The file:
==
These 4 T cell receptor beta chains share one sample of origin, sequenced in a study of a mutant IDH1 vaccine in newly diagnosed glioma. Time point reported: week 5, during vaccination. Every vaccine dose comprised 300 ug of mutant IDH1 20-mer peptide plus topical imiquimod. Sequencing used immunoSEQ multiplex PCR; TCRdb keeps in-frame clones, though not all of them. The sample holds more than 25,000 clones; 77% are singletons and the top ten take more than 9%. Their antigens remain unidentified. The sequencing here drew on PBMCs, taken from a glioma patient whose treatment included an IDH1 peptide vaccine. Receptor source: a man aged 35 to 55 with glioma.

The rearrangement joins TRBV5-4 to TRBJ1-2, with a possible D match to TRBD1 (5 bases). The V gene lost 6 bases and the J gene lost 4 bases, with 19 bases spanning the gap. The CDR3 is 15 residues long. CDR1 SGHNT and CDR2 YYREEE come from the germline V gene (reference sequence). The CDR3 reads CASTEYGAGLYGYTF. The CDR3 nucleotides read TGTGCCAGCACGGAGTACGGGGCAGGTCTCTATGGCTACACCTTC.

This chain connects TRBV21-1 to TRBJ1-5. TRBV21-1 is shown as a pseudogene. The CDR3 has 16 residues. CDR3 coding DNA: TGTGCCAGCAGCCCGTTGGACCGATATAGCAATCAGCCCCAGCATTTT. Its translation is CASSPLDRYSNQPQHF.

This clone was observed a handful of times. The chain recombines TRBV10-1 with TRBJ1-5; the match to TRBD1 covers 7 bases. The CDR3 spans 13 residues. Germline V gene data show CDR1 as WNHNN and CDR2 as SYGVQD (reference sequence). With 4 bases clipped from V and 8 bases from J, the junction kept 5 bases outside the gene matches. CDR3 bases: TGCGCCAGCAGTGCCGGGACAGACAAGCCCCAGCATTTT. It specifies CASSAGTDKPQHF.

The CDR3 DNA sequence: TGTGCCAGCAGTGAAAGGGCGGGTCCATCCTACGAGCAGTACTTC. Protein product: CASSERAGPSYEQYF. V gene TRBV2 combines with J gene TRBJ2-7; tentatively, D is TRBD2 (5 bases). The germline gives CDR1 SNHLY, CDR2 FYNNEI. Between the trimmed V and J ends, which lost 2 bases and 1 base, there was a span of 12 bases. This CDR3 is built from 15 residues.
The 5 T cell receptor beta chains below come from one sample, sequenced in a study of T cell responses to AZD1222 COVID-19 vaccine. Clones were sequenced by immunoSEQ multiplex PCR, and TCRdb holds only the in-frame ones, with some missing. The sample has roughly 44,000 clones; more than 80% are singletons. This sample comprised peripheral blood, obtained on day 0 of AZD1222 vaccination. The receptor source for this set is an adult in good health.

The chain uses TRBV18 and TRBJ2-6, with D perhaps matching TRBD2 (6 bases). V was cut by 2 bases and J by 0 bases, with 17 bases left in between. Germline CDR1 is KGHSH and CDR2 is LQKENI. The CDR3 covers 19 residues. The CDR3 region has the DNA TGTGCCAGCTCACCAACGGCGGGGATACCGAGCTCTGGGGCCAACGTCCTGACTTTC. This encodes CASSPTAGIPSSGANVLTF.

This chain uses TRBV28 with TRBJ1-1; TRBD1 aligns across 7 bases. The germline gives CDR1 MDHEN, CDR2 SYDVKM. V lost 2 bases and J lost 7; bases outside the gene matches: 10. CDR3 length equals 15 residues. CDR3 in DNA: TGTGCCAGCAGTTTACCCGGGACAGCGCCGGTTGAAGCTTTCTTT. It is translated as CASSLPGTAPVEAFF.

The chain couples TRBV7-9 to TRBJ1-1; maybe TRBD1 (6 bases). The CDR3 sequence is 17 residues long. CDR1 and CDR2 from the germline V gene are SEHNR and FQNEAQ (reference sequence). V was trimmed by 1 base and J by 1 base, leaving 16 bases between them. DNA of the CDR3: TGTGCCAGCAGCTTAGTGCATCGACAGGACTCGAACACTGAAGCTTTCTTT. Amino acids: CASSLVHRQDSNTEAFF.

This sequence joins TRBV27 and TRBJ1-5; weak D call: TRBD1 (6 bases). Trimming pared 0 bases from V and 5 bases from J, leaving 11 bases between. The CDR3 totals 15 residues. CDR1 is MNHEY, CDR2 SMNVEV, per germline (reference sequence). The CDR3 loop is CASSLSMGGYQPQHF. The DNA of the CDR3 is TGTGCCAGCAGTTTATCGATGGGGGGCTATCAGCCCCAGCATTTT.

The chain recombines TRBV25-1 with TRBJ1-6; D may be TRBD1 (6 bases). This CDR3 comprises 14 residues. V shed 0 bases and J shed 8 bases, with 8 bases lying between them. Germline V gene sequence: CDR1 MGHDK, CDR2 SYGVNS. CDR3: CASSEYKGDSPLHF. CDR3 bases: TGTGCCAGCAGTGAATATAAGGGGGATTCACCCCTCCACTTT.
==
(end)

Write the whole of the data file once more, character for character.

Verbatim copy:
These 4 T cell receptor beta chains share one sample of origin, sequenced in a study of a mutant IDH1 vaccine in newly diagnosed glioma. Time point reported: week 5, during vaccination. Every vaccine dose comprised 300 ug of mutant IDH1 20-mer peptide plus topical imiquimod. Sequencing used immunoSEQ multiplex PCR; TCRdb keeps in-frame clones, though not all of them. The sample holds more than 25,000 clones; 77% are singletons and the top ten take more than 9%. Their antigens remain unidentified. The sequencing here drew on PBMCs, taken from a glioma patient whose treatment included an IDH1 peptide vaccine. Receptor source: a man aged 35 to 55 with glioma.

The rearrangement joins TRBV5-4 to TRBJ1-2, with a possible D match to TRBD1 (5 bases). The V gene lost 6 bases and the J gene lost 4 bases, with 19 bases spanning the gap. The CDR3 is 15 residues long. CDR1 SGHNT and CDR2 YYREEE come from the germline V gene (reference sequence). The CDR3 reads CASTEYGAGLYGYTF. The CDR3 nucleotides read TGTGCCAGCACGGAGTACGGGGCAGGTCTCTATGGCTACACCTTC.

This chain connects TRBV21-1 to TRBJ1-5. TRBV21-1 is shown as a pseudogene. The CDR3 has 16 residues. CDR3 coding DNA: TGTGCCAGCAGCCCGTTGGACCGATATAGCAATCAGCCCCAGCATTTT. Its translation is CASSPLDRYSNQPQHF.

This clone was observed a handful of times. The chain recombines TRBV10-1 with TRBJ1-5; the match to TRBD1 covers 7 bases. The CDR3 spans 13 residues. Germline V gene data show CDR1 as WNHNN and CDR2 as SYGVQD (reference sequence). With 4 bases clipped from V and 8 bases from J, the junction kept 5 bases outside the gene matches. CDR3 bases: TGCGCCAGCAGTGCCGGGACAGACAAGCCCCAGCATTTT. It specifies CASSAGTDKPQHF.

The CDR3 DNA sequence: TGTGCCAGCAGTGAAAGGGCGGGTCCATCCTACGAGCAGTACTTC. Protein product: CASSERAGPSYEQYF. V gene TRBV2 combines with J gene TRBJ2-7; tentatively, D is TRBD2 (5 bases). The germline gives CDR1 SNHLY, CDR2 FYNNEI. Between the trimmed V and J ends, which lost 2 bases and 1 base, there was a span of 12 bases. This CDR3 is built from 15 residues.
The 5 T cell receptor beta chains below come from one sample, sequenced in a study of T cell responses to AZD1222 COVID-19 vaccine. Clones were sequenced by immunoSEQ multiplex PCR, and TCRdb holds only the in-frame ones, with some missing. The sample has roughly 44,000 clones; more than 80% are singletons. This sample comprised peripheral blood, obtained on day 0 of AZD1222 vaccination. The receptor source for this set is an adult in good health.

The chain uses TRBV18 and TRBJ2-6, with D perhaps matching TRBD2 (6 bases). V was cut by 2 bases and J by 0 bases, with 17 bases left in between. Germline CDR1 is KGHSH and CDR2 is LQKENI. The CDR3 covers 19 residues. The CDR3 region has the DNA TGTGCCAGCTCACCAACGGCGGGGATACCGAGCTCTGGGGCCAACGTCCTGACTTTC. This encodes CASSPTAGIPSSGANVLTF.

This chain uses TRBV28 with TRBJ1-1; TRBD1 aligns across 7 bases. The germline gives CDR1 MDHEN, CDR2 SYDVKM. V lost 2 bases and J lost 7; bases outside the gene matches: 10. CDR3 length equals 15 residues. CDR3 in DNA: TGTGCCAGCAGTTTACCCGGGACAGCGCCGGTTGAAGCTTTCTTT. It is translated as CASSLPGTAPVEAFF.

The chain couples TRBV7-9 to TRBJ1-1; maybe TRBD1 (6 bases). The CDR3 sequence is 17 residues long. CDR1 and CDR2 from the germline V gene are SEHNR and FQNEAQ (reference sequence). V was trimmed by 1 base and J by 1 base, leaving 16 bases between them. DNA of the CDR3: TGTGCCAGCAGCTTAGTGCATCGACAGGACTCGAACACTGAAGCTTTCTTT. Amino acids: CASSLVHRQDSNTEAFF.

This sequence joins TRBV27 and TRBJ1-5; weak D call: TRBD1 (6 bases). Trimming pared 0 bases from V and 5 bases from J, leaving 11 bases between. The CDR3 totals 15 residues. CDR1 is MNHEY, CDR2 SMNVEV, per germline (reference sequence). The CDR3 loop is CASSLSMGGYQPQHF. The DNA of the CDR3 is TGTGCCAGCAGTTTATCGATGGGGGGCTATCAGCCCCAGCATTTT.

The chain recombines TRBV25-1 with TRBJ1-6; D may be TRBD1 (6 bases). This CDR3 comprises 14 residues. V shed 0 bases and J shed 8 bases, with 8 bases lying between them. Germline V gene sequence: CDR1 MGHDK, CDR2 SYGVNS. CDR3: CASSEYKGDSPLHF. CDR3 bases: TGTGCCAGCAGTGAATATAAGGGGGATTCACCCCTCCACTTT.